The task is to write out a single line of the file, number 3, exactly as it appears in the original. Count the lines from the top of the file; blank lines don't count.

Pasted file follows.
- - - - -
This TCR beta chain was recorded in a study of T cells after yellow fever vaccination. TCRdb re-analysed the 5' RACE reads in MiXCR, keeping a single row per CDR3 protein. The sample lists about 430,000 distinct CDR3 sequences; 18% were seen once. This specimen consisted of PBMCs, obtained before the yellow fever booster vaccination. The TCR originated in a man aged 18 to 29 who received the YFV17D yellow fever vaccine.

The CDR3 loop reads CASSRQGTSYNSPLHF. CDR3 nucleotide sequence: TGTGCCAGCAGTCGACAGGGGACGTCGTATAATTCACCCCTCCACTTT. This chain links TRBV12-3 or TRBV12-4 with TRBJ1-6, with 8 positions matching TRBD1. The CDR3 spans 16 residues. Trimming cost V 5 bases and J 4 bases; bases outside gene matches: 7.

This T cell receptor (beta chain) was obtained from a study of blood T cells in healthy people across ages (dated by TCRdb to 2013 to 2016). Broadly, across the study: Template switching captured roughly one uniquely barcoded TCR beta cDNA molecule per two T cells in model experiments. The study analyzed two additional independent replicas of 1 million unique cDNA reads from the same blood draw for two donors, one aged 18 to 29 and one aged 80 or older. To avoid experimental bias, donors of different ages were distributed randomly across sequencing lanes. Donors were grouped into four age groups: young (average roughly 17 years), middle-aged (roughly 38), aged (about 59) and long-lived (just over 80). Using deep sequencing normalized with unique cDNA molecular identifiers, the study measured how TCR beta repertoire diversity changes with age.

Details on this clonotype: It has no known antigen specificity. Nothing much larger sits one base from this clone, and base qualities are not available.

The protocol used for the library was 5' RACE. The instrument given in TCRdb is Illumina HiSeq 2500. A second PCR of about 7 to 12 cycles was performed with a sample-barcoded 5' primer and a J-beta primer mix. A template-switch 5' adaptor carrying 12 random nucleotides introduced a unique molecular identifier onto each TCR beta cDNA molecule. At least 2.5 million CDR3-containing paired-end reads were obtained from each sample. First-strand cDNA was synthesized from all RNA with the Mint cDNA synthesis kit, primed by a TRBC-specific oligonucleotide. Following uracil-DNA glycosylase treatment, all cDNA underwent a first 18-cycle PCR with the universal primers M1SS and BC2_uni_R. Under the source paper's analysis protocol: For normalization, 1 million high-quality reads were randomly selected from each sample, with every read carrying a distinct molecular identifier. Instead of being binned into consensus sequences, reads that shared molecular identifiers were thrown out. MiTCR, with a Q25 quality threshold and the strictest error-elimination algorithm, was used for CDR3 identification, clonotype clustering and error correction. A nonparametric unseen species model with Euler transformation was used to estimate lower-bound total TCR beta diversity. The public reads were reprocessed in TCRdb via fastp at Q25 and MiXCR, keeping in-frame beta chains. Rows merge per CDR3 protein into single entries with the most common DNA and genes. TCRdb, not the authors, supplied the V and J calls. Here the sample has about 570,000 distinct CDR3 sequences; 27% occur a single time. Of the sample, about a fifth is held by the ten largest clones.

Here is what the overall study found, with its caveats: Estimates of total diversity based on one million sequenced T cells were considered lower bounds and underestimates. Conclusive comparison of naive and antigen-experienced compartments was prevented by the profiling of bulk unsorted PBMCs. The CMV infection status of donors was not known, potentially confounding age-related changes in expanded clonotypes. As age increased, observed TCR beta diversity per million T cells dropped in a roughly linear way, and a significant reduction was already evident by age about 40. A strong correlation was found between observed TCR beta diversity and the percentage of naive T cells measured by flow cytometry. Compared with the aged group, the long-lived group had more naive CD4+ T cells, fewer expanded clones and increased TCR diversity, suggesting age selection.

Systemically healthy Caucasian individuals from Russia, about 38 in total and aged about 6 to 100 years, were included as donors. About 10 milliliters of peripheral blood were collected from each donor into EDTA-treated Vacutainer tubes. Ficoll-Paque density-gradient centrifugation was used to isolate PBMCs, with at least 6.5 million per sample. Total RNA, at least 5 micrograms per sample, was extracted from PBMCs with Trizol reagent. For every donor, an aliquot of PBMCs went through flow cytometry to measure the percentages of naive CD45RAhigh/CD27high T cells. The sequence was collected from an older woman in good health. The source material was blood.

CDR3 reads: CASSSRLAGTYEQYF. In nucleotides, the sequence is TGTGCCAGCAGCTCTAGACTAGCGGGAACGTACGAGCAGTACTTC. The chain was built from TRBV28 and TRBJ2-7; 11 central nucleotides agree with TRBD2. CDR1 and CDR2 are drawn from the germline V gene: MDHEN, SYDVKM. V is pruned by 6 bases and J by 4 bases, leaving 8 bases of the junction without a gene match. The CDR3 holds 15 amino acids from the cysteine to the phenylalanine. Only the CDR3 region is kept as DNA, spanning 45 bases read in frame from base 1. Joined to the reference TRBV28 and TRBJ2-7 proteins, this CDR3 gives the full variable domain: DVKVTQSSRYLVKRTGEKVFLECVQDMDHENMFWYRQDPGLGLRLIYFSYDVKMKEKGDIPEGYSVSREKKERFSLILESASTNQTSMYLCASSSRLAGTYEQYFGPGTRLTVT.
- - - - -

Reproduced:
This T cell receptor (beta chain) was obtained from a study of blood T cells in healthy people across ages (dated by TCRdb to 2013 to 2016). Broadly, across the study: Template switching captured roughly one uniquely barcoded TCR beta cDNA molecule per two T cells in model experiments. The study analyzed two additional independent replicas of 1 million unique cDNA reads from the same blood draw for two donors, one aged 18 to 29 and one aged 80 or older. To avoid experimental bias, donors of different ages were distributed randomly across sequencing lanes. Donors were grouped into four age groups: young (average roughly 17 years), middle-aged (roughly 38), aged (about 59) and long-lived (just over 80). Using deep sequencing normalized with unique cDNA molecular identifiers, the study measured how TCR beta repertoire diversity changes with age.